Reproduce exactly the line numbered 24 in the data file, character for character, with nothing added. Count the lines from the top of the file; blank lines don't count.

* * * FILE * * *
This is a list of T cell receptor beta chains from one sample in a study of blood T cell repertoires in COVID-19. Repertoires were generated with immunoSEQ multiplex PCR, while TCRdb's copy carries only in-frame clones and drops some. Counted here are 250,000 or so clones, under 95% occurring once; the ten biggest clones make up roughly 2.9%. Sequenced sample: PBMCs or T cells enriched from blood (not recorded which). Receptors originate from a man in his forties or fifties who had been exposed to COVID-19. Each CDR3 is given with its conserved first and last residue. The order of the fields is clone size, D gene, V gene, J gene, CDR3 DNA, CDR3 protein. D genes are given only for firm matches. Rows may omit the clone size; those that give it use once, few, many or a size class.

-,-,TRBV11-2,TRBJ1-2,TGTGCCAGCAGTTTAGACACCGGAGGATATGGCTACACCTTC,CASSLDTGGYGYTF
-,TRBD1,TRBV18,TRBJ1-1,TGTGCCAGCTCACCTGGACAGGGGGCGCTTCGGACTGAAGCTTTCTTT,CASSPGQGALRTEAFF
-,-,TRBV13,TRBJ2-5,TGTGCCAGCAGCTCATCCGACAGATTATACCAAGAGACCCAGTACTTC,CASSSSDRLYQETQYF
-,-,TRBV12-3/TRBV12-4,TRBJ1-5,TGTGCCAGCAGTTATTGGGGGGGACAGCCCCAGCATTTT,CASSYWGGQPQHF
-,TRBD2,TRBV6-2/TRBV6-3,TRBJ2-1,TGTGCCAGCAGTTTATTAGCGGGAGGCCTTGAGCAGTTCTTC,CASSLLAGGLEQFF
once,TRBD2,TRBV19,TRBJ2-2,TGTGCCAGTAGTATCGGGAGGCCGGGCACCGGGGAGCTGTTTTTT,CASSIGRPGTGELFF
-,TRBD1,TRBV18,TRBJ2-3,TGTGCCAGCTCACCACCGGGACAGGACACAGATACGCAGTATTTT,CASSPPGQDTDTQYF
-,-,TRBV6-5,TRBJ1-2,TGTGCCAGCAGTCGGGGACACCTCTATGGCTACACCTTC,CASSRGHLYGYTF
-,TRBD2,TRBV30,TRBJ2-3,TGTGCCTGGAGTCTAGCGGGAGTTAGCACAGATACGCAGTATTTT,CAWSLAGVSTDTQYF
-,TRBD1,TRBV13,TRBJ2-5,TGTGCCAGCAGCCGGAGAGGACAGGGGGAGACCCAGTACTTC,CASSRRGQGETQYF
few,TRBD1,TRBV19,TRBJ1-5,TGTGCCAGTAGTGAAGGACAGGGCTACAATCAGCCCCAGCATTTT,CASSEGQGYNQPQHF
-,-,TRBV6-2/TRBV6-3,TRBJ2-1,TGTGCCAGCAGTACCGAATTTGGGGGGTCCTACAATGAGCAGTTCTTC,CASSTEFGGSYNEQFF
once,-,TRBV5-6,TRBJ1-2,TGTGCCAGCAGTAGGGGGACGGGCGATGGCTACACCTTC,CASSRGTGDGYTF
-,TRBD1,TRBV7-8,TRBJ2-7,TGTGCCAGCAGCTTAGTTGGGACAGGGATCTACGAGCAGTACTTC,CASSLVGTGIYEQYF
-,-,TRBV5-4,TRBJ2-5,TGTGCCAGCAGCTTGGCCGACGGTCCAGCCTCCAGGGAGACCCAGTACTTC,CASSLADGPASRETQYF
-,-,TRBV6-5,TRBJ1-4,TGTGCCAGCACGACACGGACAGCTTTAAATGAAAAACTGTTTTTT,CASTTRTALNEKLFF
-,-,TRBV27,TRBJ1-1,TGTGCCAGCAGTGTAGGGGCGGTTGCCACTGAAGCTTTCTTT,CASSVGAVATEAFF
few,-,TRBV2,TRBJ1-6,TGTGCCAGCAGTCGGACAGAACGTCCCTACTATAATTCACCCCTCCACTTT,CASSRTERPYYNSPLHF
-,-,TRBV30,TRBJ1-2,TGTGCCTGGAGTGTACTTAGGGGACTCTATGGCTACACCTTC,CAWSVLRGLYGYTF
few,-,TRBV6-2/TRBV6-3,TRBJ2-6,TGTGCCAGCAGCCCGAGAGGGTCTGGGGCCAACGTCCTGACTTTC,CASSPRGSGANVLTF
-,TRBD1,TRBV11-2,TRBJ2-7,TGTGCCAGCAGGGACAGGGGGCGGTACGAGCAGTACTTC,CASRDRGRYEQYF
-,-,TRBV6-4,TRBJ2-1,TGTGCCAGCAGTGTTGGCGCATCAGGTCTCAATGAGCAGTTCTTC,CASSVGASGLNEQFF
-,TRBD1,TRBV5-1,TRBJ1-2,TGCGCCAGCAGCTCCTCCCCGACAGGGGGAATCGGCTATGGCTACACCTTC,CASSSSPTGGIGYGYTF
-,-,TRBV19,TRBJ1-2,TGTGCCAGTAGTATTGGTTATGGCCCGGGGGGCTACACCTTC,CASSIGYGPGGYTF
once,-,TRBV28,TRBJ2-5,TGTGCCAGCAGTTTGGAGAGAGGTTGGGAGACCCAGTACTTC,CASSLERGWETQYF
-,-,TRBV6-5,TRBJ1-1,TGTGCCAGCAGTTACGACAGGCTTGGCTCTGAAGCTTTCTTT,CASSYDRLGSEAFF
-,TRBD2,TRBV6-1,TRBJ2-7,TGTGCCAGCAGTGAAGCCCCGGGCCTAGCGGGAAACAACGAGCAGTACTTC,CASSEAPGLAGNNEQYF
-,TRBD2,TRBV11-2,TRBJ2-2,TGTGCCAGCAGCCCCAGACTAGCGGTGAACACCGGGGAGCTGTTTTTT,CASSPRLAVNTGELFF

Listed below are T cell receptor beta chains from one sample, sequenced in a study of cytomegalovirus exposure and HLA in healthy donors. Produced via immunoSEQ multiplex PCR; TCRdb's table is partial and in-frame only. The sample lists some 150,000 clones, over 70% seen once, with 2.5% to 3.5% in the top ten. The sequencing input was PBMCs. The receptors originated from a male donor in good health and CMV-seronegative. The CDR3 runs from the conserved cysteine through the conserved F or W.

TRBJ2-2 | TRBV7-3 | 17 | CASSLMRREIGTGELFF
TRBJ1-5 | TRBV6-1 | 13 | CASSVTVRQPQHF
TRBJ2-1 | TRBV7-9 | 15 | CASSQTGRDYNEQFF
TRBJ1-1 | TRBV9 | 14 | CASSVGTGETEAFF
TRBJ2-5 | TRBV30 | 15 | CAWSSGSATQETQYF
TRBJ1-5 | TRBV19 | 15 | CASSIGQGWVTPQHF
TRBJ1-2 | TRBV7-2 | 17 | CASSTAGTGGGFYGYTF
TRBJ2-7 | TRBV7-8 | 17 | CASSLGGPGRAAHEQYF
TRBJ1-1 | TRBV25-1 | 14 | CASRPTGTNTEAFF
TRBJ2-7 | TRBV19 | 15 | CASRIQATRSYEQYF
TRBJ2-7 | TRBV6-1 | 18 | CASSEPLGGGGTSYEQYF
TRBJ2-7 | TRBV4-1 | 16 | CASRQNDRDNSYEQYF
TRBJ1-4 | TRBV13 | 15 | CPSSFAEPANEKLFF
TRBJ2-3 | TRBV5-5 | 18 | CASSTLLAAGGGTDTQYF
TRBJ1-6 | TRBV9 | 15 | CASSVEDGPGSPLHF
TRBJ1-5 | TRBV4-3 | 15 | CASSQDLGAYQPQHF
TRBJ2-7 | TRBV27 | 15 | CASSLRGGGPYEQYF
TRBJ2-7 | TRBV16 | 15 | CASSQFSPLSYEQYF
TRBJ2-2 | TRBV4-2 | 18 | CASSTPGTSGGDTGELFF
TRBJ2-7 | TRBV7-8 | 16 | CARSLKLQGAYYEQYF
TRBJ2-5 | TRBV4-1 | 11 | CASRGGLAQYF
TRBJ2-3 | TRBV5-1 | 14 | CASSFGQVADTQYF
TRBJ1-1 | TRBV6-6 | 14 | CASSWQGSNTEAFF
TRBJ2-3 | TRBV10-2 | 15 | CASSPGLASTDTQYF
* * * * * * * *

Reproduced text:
-,TRBD1,TRBV5-1,TRBJ1-2,TGCGCCAGCAGCTCCTCCCCGACAGGGGGAATCGGCTATGGCTACACCTTC,CASSSSPTGGIGYGYTF